As a coalition of organizations dedicated to freeing people incarcerated for crimes they did not commit, we affirm our commitment to combat white supremacy and anti-blackness in all forms and in all places. This includes in our own organizations, institutions, practices, and offices. The Innocence Network values racial equity and understands that we must first grapple with our own complicity before we can even begin to tackle racial justice at large. Finally, we acknowledge the unbelievable pain and burden this causes our clients and colleagues of color in the Network. To our clients, coworkers, colleagues, and friends: we stand with you.
May we utilize the breaths we take for granted to fight for those who have lost theirs. As James Baldwin taught us, “not everything that is faced can be changed, but nothing can be changed until it is faced.”
The Innocence Network
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Freeing the innocent and preventing wrongful convictions worldwide
The Innocence Network is an affiliation of organizations dedicated to providing pro bono legal and investigative services to individuals seeking to prove innocence of crimes for which they have been convicted, working to redress the causes of wrongful convictions, and supporting the exonerated after they are freed.
The Innocence Network
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68 organizations from around the world working to exonerate unjustly convicted men and women, including independent nonprofits as well as organizations affiliated with law schools or other educational institutions, units of public defender offices, and pro bono sections of law firms.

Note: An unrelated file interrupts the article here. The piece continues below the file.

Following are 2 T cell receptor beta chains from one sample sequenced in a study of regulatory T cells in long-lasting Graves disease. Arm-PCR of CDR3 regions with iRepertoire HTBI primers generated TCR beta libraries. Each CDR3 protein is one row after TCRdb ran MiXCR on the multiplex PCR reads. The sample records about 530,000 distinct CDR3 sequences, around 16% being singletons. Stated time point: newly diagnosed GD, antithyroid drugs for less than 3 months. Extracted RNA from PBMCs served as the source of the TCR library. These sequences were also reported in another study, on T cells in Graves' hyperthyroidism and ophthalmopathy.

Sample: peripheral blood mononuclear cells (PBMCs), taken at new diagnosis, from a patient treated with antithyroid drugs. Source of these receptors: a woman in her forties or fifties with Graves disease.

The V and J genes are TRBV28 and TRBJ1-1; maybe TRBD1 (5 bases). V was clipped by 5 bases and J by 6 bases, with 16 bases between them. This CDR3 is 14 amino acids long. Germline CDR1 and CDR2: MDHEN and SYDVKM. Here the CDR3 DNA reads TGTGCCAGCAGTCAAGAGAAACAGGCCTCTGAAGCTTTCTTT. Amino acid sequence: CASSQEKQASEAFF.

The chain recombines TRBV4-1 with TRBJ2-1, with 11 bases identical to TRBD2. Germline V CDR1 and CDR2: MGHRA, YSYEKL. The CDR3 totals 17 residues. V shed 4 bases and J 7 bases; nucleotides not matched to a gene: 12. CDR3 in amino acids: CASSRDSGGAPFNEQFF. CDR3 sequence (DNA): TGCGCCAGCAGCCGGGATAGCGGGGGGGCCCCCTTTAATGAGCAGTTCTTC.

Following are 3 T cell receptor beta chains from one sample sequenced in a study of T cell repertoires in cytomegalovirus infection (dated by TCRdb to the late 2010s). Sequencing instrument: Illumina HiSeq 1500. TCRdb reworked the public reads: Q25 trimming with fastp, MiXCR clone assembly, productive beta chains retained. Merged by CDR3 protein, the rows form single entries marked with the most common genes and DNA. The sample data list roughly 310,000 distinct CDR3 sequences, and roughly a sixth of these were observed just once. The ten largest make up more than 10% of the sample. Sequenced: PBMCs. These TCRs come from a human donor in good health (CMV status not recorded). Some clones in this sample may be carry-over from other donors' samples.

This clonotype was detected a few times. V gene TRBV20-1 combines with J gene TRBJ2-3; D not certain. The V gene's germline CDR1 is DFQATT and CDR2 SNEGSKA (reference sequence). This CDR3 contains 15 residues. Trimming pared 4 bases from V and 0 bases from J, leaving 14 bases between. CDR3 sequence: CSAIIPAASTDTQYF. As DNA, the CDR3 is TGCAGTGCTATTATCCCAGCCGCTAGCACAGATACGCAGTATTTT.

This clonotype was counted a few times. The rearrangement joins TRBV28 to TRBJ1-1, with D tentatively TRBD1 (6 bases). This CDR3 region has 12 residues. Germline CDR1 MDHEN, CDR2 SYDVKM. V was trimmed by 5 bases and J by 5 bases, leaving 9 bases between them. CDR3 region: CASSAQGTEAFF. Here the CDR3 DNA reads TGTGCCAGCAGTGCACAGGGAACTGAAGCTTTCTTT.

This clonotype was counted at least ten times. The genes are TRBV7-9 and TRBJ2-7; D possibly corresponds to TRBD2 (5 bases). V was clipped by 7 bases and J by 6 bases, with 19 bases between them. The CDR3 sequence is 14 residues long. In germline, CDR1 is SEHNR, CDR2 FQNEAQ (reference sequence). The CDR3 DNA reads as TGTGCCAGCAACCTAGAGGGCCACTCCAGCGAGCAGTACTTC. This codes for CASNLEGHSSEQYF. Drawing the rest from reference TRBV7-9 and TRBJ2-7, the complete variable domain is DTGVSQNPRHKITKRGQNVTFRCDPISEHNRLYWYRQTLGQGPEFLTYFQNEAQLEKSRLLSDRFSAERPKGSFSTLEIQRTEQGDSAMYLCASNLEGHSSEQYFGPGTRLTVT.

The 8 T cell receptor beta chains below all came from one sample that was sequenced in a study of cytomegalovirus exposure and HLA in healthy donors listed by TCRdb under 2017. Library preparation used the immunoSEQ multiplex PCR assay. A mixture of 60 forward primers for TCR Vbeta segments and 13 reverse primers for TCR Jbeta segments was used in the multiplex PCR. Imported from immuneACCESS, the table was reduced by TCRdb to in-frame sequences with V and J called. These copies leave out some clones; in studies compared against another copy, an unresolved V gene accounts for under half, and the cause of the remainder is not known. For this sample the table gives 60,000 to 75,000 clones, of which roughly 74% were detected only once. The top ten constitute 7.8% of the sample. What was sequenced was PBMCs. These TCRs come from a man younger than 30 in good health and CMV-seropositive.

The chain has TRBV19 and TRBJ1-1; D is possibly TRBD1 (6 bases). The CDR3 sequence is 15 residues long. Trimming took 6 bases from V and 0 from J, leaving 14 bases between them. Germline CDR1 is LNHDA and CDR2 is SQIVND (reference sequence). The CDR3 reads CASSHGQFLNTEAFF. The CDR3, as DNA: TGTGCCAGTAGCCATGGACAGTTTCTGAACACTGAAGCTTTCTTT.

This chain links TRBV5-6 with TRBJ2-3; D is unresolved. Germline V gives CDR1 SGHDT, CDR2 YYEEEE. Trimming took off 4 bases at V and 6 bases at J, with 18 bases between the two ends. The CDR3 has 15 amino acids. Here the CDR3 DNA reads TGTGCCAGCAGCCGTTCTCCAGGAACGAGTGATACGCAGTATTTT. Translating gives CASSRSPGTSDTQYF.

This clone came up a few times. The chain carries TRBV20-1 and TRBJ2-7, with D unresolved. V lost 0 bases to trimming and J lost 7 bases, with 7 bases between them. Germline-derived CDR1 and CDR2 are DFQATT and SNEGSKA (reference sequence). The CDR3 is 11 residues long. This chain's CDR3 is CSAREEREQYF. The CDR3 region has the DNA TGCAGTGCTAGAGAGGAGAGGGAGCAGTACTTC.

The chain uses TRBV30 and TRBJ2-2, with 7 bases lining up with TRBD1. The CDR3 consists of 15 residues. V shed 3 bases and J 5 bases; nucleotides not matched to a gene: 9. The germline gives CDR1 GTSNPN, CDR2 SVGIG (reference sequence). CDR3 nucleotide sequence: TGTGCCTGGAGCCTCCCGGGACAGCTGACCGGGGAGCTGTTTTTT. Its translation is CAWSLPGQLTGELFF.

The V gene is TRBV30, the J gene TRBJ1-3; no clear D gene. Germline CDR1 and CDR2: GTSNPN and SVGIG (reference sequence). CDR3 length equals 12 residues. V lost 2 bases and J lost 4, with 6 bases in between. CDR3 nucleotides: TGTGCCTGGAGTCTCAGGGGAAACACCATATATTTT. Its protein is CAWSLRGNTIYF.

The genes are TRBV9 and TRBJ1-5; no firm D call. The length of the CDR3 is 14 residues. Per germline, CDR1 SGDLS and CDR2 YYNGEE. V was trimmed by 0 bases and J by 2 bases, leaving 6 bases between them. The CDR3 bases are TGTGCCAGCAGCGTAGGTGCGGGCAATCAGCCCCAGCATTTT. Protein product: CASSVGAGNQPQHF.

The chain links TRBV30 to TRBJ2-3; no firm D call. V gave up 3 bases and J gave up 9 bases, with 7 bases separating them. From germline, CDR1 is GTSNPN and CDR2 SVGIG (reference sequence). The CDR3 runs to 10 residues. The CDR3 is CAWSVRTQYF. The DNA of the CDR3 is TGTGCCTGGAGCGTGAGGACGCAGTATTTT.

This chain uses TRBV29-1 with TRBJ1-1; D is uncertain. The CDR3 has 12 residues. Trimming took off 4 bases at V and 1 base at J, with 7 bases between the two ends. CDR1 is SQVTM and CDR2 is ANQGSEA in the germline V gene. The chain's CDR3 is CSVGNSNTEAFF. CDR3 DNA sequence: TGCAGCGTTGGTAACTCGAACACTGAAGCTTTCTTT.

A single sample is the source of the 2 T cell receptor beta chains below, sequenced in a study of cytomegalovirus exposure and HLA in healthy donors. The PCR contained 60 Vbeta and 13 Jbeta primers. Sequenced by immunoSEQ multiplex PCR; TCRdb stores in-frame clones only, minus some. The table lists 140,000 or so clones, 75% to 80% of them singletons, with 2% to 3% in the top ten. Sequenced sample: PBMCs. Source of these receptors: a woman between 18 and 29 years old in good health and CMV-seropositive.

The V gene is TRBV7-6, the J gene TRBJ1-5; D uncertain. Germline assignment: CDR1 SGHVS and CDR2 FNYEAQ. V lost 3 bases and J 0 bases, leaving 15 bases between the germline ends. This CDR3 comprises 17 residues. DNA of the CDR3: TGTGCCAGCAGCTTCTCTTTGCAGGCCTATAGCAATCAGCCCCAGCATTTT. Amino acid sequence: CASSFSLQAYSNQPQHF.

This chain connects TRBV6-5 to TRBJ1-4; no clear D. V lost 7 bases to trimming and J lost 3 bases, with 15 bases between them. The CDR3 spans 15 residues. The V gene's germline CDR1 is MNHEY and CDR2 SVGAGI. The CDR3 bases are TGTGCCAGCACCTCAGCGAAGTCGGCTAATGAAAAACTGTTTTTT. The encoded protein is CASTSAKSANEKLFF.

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Recent news articles and media mentions from around the Innocence Network
After fighting for their innocence for 17 years, our client Wang Chih-Cheng and Hung Shih-Wei were both acquitted by the Taiwan High Court Taichung Branch Court on December 31, 2019.
The two were accused of dropping Wang’s girlfriend from the Houfeng Bridge in central Taiwan in 2002. Wang said that it was she who crossed the fence by herself and fell, while Hung was not even there on the bridge when the incident took place. However, they were both found guilty of murder, and the convictions became finalized in 2009. Wang and Hung’s sentences were 15 years of imprisonment and 12 years and 6 months of imprisonment, respectively. They began to serve their time while their families outside kept seeking for help.